Katsumi is a university student who has no respect for his hardworking parents, his professors, or even his friends. He helps one friend obtain a loan to finance a dance, by humiliating his...
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Kenichi Horie is determined to challenge his family, the law and the nature crossing the Pacific to America in a small sailboat. Despite his careful planning many unforeseen events will test his determination.
From the Criterion Collection: "Among the first Japanese films to deal directly with the scars of World War II, this drama about a group of rank-and-file Japanese soldiers jailed for crimes... See full summary »
Katsumi is a university student who has no respect for his hardworking parents, his professors, or even his friends. He helps one friend obtain a loan to finance a dance, by humiliating his father at the bank where he works. He drugs and rapes Akiko, one of the girls in his class. She becomes infatuated with him, even though he remains aloof. He enjoys goading a rival gang in the pool hall. Finally, when facing the gang, he goes too far in trying to prove his courage. Written by
Hiroshi Kawaguchi plays Katsumi, who is a university student who rejects just about everyone. The movie is a character study of Katsumi, showing how he behaves toward his parents, one professor, a girl he rapes, his best friend, those whom he dislikes, and students from a rival university. In the 1950s, Japan had its rebel generation too, and this story focuses on an example of one particularly unsettled young man who finds no role in conventional society that he aspires to.
Without revealing the plot and the events that occur in the story, let me tell you a bit about Katsumi's character. The plot summary for this movie on IMDb is accurate and tells you broadly what to expect.
Katsumi has no respect for his father, a bank loan officer, whom he sees as dead inside and leading a dead life. His father is tyrannical toward his mother, who yields and can't find any happiness. Katsumi sees his philosophy professor as unwilling to explore issues in depth and not really interested in his students. Katsumi is not unintelligent. He sees human life and human beings through a materialistic lens. He rejects the dominance of spirit and consciousness, seeing those as determined by material action. Katsumi's conscience is not strong. He is trying to be very independent in his rejection of contemporary values. To make some money, he and a pal are running dances. Katsumi really doesn't want to become just another employee of some company. He has an entrepreneurial and risk-taking disposition, but having trouble finding outlets. He likes to fight rivals.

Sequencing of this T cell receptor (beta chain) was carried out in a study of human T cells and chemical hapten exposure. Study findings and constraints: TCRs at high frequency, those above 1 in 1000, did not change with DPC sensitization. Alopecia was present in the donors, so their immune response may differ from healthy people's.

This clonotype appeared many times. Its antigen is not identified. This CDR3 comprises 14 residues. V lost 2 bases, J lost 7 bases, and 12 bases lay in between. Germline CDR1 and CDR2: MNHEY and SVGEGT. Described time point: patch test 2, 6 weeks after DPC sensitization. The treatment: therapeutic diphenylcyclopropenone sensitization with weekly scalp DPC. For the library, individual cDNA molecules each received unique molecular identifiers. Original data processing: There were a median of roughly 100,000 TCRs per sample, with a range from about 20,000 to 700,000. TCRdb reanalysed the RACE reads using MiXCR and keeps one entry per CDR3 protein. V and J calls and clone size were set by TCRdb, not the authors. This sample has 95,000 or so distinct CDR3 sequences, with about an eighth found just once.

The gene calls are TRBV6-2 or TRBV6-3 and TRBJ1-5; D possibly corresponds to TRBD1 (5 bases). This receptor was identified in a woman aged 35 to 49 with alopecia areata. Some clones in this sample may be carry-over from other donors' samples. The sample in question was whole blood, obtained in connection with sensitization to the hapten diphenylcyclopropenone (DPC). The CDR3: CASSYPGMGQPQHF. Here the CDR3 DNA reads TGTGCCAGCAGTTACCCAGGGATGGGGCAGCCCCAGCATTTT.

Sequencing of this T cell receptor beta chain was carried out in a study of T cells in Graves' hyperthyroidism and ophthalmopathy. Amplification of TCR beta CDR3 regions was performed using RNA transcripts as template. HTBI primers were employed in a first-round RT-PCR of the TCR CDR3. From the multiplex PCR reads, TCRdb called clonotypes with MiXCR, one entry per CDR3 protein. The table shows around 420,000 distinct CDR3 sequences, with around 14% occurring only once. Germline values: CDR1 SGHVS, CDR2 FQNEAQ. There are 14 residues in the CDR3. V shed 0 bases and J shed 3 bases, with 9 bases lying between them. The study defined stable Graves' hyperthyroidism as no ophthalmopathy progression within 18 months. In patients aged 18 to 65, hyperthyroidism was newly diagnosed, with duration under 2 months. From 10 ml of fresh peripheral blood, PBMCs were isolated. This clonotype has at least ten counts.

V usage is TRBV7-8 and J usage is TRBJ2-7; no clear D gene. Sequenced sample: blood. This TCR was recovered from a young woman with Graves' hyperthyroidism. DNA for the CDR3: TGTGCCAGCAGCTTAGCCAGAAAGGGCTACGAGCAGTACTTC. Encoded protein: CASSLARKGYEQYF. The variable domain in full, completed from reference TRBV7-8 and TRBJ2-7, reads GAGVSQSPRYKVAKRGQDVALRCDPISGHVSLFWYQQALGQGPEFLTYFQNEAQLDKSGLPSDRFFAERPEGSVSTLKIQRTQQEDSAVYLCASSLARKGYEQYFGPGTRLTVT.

While not a sociopath or psychopath, he has a strong streak of domination. This shows up when he drugs and rapes a pretty co-ed named Akiko played by Ayako Wakao. She thinks he wants her and she has some idea of getting together with him, but he rejects her and such strings. He projects his contempt for his weak mother on women, and thinks nothing of raping her. Similarly, he rejects a friend who is looking to get a job with a company. Katsumi values boldness, forwardness, self-expression and rejects anyone who is kowtowing to society's roles and values. He sees those who conform and who fear punishment as weaklings and empty hypocrites. Katsumi is prickly but not entirely unlikeable. He's not obnoxious, but he is a loose cannon because his moral compass is not set strongly. He is also impetuous.
As compared with the American movies about teenagers made in the same decade, this treatment of Katsumi is more focused, more thorough and depicts a stronger character more strongly than most of the Hollywood products. His character is more extreme. The Hollywood movies tended to be about confused characters who liked to let off steam in drag races or dancing. Sometimes they got into crime. They had to come to grips with their parents. Katsumi is beyond all that.
This picture is of course done in a realistic and hard-hitting style that's completely different from any number of Japanese movies that use beautiful settings.
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